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The Journal of the Lincoln Heights Literary Society
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08/14/2004 Archived Entry: "Trek book review: Imaginings"

Imaginings: An Anthology of Long Short Fiction
Edited by Keith DeCandido
Published by Pocket Books
352 pages, $14.00

Review by Laurel Sutton

Novelettes are funny animals. At 8-15,000 words, they're way longer than your average short story, way shorter than your average novel, and often confused with novellas, which usually run 15-40,000 words. Like any short fiction, they are whole discrete entities: characters are introduced, the stage is set, and before you know it the plot has climaxed and it's all over. If it's a good novelette, the point of the story has just whacked you right between the eyes before you have time to catch your breath.

Anthologies are also a gamble will there be enough variety to keep you reading? Will half the stories be great and the rest suck?

(See our review of Strange New Worlds.) You have to rely on the editor; fortunately, we're in good hands with Keith DeCandido, himself quite a prolific SF author. This collection has a broad range of topics, styles, and settings, so if you don't like one story, you're bound to find another more to your taste.

The best speculative fiction is all about what's possible. What if there was a revolution, but nobody showed up to revolt ("Next Year in Jerusalem")? What if people with telekinetic powers were just plain walking-around folks right now ("Amends")? What if you could see just a little into your future ("Great White Hope")? And those stories are just for starters. By the time we get to the last piece, "Of a Sweet Slow Dance in the Wake of Temporary Dogs", we're faced with a decision between an uneventful but stable life, and the possibility of pure, exquisite happiness for nine days at a time when the tenth day is pure hell?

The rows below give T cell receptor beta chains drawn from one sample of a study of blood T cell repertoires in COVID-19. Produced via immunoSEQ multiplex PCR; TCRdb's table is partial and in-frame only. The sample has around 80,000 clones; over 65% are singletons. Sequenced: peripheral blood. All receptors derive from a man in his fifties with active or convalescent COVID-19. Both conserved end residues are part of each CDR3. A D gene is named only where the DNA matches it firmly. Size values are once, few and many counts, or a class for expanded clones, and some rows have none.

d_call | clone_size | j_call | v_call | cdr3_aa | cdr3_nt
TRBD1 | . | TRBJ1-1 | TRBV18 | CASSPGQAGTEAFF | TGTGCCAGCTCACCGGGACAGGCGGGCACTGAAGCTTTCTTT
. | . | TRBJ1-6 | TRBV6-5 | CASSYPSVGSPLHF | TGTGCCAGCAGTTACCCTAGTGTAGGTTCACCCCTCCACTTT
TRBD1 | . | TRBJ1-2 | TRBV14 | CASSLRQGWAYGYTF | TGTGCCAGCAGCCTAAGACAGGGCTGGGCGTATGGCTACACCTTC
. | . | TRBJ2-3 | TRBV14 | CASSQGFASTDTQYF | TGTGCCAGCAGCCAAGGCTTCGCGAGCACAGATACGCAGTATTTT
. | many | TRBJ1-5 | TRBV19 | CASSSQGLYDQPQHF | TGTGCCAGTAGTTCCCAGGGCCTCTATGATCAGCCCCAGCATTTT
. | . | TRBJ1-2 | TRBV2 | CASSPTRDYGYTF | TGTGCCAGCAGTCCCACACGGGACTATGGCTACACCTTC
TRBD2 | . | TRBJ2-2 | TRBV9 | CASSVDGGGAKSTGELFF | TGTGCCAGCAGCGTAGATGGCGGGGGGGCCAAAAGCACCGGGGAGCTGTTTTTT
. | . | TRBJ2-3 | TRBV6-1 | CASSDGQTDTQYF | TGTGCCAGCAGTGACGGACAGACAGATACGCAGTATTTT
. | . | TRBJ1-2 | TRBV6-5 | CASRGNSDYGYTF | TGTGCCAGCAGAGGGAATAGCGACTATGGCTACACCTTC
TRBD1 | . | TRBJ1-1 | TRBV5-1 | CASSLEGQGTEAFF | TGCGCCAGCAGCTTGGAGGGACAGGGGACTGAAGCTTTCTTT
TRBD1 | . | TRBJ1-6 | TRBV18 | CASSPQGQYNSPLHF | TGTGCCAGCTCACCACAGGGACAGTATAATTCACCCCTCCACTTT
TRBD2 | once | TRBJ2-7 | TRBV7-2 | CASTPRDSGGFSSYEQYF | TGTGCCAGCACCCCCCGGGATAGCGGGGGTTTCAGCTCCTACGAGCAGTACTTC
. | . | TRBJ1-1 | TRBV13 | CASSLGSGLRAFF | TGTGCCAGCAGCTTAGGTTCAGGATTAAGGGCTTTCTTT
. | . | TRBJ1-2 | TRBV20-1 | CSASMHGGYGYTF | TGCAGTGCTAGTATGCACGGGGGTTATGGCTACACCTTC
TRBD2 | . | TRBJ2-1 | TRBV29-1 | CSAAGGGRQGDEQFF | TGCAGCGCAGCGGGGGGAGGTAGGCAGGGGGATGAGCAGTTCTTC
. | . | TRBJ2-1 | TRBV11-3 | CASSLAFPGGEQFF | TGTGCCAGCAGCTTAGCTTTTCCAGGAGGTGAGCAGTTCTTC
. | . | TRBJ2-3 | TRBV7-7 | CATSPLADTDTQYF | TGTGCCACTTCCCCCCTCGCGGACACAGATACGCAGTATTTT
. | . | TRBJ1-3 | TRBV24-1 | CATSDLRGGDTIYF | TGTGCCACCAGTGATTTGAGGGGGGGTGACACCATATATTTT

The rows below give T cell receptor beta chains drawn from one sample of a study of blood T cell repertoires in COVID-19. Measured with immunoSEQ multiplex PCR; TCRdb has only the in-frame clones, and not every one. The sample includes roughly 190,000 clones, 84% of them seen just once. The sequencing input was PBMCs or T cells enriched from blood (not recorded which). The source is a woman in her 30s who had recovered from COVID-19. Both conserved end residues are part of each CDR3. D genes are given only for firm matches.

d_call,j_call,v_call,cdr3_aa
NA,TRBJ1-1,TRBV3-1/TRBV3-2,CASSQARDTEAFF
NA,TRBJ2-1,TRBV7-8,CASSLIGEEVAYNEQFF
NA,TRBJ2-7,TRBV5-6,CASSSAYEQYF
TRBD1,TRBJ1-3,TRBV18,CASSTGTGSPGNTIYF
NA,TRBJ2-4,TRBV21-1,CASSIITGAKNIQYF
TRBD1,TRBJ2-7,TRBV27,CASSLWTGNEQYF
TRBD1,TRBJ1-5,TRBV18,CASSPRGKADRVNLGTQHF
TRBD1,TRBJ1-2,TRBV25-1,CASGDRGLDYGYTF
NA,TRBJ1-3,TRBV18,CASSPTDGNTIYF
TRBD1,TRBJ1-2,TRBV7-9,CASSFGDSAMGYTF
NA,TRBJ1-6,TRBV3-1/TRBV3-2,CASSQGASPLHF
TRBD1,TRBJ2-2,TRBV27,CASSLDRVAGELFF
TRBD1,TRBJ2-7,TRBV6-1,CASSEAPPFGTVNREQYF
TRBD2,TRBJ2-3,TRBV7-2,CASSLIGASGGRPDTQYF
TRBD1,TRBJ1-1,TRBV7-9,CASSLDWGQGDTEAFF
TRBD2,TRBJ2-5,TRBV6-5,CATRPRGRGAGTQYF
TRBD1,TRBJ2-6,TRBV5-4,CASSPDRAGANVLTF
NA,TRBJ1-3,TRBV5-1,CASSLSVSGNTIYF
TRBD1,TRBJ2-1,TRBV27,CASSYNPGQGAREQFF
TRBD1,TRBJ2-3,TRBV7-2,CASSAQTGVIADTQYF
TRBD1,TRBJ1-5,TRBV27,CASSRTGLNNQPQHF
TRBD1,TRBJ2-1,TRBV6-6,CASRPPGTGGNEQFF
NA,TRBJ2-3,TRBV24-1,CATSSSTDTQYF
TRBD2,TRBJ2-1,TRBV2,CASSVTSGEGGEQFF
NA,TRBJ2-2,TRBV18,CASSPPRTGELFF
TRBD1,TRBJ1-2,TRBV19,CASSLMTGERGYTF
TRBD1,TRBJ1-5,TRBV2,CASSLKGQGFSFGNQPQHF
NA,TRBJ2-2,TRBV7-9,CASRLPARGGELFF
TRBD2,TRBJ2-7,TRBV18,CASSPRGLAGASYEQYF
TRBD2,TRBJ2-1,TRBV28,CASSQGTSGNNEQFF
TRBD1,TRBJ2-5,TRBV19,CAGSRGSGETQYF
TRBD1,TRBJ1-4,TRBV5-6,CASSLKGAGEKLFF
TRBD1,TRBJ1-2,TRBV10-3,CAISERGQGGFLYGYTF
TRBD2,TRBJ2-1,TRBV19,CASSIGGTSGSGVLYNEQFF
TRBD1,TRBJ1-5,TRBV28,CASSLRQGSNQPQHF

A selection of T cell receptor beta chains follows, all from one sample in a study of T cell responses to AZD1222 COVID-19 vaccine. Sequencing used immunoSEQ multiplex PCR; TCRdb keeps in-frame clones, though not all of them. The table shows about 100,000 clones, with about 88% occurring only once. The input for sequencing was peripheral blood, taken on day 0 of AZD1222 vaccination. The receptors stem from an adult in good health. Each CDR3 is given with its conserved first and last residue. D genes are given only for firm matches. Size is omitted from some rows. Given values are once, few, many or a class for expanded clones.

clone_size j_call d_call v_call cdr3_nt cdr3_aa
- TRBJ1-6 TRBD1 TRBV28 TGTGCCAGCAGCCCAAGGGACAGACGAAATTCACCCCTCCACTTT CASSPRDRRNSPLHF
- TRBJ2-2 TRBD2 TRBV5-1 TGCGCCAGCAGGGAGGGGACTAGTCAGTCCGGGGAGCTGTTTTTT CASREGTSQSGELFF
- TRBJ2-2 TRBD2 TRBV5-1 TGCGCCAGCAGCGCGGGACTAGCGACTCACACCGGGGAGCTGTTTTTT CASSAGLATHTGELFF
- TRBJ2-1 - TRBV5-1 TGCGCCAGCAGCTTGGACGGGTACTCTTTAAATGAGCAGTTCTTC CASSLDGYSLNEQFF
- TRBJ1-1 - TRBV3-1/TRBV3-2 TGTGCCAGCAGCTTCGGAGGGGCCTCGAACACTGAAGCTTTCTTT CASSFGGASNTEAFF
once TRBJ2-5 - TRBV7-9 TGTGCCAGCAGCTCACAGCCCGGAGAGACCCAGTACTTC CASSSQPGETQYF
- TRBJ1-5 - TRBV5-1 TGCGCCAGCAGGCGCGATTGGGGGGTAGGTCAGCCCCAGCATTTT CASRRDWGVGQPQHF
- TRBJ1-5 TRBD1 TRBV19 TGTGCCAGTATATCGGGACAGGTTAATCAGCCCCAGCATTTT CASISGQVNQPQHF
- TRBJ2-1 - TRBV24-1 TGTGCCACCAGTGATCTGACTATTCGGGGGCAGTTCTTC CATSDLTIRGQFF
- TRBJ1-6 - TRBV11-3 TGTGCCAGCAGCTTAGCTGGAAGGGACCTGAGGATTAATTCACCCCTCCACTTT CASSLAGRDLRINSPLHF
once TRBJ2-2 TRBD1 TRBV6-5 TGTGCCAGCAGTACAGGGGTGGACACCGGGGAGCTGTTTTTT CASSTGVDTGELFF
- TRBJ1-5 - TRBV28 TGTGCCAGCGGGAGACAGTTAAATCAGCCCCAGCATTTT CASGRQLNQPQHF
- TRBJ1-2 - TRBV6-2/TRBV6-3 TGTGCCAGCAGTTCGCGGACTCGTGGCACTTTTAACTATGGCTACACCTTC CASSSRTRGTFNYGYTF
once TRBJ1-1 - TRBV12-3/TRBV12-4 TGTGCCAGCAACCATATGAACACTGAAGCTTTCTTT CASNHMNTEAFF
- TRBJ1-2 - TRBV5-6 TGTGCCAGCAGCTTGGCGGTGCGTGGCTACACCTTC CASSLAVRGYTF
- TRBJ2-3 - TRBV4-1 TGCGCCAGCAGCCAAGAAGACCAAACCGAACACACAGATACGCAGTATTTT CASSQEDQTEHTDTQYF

A few complaints: the premise of "A Planet Called Elvis" is great uh, a planet full of Elvii but the main character is too stupid and pathetic to care much about; I liked his female sidekick much better. In "Insider", a woman who has been living virtually in an online environment (kind of like Stephenson's "Snowcrash" etc.) for twenty years has to go to the outside world to save a life. Um, I know her body was cared for all those years, but hell, if you were basically immobile for that long you couldn't support your own weight, much less hoof it around town.

The most interesting story is also the most frustrating. "Walking Contradiction" is a detective noir-ish tale in the not-too-distant future where there are "ambigendered" folks - both male and female. Huge kudos to the author, Nancy Jane Moore, for using non-gender-specific names and for avoiding the use of personal pronouns when writing about ambis, and making it look effortless. (Kind of like trying to write a novel without the letter "e".) But I have a big problem with the behavior of the main character, Morgan, who is fierce in defending the rights and choices of ambis, but completely opposed - irrationally, I think to a group of people who want to become sexless. WTF? Both sexes at once is OK, but wanting to be neither is bad? I couldn't tell if the author was expressing her own opinion here, or whether I was supposed to recognize that Morgan was being just as closed-minded as the people who think ambis are freaks. Help me out, here.

However, those are minor quibbles. One of the best things about this collection is that the stories are uniformly well-written. There's so much bad writing being published these days that it is pure joy to read 342 pages of fiction that is free from spelling errors, grammatical mistakes, clumsy construction, hackneyed metaphors, cardboard characters, and plot holes bigger than Donald Trump's ego. (Try reading "The DaVinci Code" if you don't believe me, in which "Aston Martin" is misspelled. Twice. And don't get me started about the use of "tutored" as a substitute for "said".) Let us be joyful that in the world of so much published bad writing, there are still editors and publishers who care about such things. Opa!

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